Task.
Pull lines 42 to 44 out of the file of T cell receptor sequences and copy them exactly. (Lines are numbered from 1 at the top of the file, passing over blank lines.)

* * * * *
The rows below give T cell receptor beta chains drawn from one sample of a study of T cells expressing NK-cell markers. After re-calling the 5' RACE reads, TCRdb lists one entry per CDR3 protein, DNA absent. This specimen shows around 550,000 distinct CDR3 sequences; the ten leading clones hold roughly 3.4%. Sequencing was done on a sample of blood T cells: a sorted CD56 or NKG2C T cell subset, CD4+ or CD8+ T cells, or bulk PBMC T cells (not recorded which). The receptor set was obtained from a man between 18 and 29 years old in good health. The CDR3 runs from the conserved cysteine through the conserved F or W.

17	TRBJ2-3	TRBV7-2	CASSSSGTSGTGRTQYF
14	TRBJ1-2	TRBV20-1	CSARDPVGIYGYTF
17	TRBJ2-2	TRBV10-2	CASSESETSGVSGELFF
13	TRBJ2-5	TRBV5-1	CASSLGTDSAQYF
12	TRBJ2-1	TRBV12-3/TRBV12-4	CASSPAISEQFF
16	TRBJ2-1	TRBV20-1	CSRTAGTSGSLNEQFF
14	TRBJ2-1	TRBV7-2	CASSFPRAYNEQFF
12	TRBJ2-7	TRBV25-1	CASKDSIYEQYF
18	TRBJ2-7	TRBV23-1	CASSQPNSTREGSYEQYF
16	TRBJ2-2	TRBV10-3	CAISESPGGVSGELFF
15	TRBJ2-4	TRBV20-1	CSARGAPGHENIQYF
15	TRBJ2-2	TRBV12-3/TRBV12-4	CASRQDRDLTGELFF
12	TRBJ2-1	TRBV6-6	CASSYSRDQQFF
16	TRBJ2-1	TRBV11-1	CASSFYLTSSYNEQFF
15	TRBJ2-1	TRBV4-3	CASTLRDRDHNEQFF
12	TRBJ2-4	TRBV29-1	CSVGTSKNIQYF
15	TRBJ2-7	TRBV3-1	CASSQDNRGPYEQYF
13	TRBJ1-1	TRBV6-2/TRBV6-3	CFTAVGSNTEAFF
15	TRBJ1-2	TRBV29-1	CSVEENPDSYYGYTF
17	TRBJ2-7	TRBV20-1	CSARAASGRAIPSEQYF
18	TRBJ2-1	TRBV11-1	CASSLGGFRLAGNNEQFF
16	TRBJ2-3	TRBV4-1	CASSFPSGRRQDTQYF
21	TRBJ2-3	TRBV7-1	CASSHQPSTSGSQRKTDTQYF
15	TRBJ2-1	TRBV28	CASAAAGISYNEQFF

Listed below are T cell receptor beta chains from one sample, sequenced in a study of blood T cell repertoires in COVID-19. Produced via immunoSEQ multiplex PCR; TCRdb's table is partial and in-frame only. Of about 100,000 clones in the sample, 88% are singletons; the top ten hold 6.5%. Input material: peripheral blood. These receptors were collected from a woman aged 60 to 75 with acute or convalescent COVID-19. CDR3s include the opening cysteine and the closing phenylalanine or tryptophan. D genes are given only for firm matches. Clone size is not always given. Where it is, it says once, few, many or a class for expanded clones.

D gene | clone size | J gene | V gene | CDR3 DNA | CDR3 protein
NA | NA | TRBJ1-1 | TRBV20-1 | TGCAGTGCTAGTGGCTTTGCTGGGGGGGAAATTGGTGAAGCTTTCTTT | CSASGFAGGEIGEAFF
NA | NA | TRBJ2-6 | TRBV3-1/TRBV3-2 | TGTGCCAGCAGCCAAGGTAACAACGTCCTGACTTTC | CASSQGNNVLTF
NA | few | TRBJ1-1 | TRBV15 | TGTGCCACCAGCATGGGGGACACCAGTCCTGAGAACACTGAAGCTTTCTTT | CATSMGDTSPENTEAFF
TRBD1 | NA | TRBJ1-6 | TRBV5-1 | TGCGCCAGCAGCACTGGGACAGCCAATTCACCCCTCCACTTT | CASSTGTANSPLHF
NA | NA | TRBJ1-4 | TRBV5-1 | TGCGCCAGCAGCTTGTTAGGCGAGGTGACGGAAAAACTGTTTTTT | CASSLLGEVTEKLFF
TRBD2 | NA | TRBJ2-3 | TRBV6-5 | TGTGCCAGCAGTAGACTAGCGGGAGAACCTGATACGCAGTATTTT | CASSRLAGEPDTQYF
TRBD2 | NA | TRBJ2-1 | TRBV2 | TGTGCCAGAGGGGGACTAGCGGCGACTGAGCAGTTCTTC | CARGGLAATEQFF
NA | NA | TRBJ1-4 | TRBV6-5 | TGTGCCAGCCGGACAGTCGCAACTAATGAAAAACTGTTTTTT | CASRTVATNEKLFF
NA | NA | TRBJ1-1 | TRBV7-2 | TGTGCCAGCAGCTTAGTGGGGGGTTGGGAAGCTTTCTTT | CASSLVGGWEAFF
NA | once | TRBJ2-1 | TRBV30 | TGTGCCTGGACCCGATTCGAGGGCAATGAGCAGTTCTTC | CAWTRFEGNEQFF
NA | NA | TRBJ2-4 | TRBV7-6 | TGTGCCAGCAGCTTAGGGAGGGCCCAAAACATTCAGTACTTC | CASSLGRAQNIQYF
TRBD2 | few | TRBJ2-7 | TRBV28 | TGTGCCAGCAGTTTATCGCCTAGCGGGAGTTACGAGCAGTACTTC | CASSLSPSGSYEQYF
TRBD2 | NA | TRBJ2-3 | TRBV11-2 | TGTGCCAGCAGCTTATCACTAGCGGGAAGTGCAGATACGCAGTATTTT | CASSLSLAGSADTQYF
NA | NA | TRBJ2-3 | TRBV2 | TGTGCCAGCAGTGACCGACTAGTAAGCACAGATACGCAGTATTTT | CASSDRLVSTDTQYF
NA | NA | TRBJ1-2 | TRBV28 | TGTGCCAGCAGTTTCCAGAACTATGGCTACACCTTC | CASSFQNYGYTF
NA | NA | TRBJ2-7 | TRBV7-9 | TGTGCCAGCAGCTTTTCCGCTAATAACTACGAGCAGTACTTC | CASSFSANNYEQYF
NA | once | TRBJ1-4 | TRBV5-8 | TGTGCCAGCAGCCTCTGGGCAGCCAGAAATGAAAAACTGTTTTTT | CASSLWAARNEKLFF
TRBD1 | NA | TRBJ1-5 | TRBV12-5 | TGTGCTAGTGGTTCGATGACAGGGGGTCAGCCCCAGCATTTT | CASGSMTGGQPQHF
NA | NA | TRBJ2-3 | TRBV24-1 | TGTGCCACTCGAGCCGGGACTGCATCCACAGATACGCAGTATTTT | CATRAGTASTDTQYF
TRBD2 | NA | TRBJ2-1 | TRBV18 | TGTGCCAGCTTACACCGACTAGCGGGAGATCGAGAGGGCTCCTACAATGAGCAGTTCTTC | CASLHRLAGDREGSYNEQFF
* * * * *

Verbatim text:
NA | NA | TRBJ1-2 | TRBV28 | TGTGCCAGCAGTTTCCAGAACTATGGCTACACCTTC | CASSFQNYGYTF
NA | NA | TRBJ2-7 | TRBV7-9 | TGTGCCAGCAGCTTTTCCGCTAATAACTACGAGCAGTACTTC | CASSFSANNYEQYF
NA | once | TRBJ1-4 | TRBV5-8 | TGTGCCAGCAGCCTCTGGGCAGCCAGAAATGAAAAACTGTTTTTT | CASSLWAARNEKLFF